Last winter, something strange happened on Rosetta's comet. After a period of calm, the comet began erupting, throwing huge jets of comet dust into space before abruptly stopping. Now, we finally know what happened.
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Set yourself a reminder for September 30 -- that's when the Rosetta spacecraft will make a controlled descent and crash on the surface of Comet 67P/Churyumov-Gerasimenko. After 12 years in space and nearly two years circling around this dusty, weirdly-shaped comet, this historic mission is finally coming to an end.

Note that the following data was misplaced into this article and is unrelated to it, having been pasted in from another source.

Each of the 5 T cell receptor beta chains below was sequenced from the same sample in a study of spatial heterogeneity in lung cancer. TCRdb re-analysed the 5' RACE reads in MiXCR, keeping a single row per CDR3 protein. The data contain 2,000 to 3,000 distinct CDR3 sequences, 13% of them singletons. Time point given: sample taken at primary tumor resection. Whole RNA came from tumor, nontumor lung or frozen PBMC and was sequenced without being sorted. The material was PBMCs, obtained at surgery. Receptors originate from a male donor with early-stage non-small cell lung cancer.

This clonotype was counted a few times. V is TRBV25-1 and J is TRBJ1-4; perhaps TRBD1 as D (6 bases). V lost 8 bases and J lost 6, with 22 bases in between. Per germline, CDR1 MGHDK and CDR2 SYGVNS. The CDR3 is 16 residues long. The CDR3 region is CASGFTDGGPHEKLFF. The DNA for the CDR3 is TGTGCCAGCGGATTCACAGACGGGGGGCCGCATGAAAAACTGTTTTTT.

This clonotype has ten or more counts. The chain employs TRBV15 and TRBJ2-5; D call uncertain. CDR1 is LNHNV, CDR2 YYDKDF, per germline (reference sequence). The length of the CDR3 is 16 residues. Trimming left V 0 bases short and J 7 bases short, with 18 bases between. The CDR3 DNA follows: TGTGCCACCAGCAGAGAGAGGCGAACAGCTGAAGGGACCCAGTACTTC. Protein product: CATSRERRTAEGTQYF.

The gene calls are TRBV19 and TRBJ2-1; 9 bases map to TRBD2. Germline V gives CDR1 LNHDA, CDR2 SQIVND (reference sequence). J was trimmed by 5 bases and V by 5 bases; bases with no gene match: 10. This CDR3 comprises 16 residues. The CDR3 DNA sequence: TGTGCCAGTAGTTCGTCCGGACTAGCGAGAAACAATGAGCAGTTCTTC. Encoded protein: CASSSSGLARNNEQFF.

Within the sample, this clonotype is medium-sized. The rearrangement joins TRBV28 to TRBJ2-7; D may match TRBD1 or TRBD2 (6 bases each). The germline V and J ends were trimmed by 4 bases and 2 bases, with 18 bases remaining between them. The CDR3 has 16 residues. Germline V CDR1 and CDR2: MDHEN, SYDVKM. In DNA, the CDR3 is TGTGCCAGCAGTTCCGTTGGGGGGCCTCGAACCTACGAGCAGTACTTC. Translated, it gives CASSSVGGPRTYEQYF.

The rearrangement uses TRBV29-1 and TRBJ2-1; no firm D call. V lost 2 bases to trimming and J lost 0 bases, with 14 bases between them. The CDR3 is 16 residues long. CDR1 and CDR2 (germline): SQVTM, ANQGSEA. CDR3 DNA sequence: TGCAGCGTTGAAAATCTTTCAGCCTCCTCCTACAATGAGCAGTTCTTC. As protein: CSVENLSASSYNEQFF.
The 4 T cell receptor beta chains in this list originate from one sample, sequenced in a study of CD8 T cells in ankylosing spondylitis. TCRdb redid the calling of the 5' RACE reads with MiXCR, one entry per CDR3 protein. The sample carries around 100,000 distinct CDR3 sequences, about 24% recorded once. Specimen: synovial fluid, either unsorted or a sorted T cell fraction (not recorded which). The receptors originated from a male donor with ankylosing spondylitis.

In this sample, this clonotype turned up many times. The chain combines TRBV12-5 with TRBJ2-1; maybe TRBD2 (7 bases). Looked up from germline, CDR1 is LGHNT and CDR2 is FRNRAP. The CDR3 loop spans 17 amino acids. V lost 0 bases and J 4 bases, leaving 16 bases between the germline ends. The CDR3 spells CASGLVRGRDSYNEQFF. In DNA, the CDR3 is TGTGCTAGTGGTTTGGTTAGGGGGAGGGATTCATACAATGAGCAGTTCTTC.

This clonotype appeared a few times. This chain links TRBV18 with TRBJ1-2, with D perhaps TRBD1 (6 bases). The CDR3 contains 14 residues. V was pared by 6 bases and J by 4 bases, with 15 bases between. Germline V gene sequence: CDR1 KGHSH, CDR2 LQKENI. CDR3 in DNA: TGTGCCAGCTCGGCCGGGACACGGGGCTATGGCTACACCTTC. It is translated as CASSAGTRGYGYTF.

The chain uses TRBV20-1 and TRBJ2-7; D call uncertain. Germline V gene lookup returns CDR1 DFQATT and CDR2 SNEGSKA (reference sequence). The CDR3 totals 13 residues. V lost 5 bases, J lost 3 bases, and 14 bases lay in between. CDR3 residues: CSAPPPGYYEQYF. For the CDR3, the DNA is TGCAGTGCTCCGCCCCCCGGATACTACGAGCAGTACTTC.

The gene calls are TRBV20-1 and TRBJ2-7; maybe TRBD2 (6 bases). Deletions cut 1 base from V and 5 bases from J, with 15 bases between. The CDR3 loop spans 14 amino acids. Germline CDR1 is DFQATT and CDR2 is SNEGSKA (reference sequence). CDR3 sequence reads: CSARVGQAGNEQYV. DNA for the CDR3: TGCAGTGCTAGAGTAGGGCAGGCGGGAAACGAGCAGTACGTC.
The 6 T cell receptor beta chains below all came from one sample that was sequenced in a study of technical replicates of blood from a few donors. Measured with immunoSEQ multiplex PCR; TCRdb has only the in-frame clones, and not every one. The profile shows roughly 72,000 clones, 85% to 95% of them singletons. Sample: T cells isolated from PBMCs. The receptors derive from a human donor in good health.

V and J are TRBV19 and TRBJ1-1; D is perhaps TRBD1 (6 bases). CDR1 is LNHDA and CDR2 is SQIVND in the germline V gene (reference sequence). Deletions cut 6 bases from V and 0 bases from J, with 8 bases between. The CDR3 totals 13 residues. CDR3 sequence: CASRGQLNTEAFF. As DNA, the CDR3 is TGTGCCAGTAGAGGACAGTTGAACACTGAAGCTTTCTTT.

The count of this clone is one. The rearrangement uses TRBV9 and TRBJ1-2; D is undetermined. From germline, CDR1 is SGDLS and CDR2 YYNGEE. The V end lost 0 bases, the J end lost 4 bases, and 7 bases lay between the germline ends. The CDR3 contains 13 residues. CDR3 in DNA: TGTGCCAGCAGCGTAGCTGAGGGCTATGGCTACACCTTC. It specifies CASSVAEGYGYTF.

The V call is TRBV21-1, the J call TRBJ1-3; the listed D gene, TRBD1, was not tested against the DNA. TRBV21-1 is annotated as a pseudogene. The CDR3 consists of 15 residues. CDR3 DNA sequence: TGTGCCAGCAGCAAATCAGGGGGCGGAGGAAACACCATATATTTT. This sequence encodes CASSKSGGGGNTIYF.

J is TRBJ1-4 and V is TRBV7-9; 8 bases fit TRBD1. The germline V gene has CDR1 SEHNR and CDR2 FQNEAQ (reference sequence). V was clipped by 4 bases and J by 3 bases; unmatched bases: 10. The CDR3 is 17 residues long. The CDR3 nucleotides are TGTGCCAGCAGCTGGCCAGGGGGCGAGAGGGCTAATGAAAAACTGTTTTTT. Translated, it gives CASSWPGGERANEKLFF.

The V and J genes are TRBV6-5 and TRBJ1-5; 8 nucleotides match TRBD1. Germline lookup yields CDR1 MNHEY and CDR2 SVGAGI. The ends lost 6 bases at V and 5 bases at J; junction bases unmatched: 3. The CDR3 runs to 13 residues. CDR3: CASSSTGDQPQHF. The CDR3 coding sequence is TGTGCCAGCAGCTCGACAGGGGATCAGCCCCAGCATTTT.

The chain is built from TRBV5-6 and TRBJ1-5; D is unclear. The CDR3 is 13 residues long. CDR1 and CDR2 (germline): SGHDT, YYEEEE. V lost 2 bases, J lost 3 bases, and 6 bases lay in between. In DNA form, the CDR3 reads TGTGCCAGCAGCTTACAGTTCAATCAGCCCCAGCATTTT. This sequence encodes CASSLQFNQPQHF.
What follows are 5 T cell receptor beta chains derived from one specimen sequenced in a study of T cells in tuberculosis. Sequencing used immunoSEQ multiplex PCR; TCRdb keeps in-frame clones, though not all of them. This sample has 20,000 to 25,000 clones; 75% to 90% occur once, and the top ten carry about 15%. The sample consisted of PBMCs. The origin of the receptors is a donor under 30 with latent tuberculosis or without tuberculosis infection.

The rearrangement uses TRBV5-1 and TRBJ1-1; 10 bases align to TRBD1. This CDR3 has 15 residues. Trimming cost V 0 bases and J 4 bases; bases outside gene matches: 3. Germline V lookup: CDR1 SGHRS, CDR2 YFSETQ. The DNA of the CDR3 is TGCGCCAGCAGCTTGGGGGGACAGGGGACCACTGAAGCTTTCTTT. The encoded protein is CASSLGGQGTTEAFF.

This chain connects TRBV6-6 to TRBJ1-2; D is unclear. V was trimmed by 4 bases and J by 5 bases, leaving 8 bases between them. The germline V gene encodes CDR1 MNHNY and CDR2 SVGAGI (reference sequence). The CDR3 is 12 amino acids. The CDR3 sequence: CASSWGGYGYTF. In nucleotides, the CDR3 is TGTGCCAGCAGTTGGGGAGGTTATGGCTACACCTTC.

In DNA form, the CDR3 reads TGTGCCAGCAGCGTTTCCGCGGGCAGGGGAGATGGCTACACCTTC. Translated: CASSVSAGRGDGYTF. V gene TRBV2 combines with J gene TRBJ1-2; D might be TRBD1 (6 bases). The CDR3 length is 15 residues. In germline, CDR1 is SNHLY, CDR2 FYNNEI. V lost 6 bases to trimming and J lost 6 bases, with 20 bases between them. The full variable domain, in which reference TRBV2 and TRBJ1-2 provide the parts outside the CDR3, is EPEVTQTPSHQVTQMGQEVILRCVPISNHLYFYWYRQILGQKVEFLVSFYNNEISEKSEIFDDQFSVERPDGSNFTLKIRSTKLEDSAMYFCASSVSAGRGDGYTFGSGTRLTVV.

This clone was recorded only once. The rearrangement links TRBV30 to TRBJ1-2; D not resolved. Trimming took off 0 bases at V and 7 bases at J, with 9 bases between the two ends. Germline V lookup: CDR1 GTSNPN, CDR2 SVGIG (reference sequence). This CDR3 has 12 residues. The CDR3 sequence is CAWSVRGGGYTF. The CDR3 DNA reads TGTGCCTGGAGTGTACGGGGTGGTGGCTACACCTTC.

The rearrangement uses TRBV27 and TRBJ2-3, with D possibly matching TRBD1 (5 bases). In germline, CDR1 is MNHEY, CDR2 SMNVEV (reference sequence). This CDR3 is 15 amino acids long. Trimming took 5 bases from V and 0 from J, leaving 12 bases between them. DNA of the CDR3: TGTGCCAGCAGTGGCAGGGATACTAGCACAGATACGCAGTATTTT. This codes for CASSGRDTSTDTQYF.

If you thought a comet that contains the building blocks of life and creates its own weather couldn't get any more interesting, think again. Scientists finally have a theory as to why comet 67P -- also known as Rosetta's comet -- has two distinct lobes. It's actually two distinct comets, which break up, orbit one another and smash together again and again for all of cometary eternity. And despite how strange this relationship sounds, it may be a lot more common than we thought.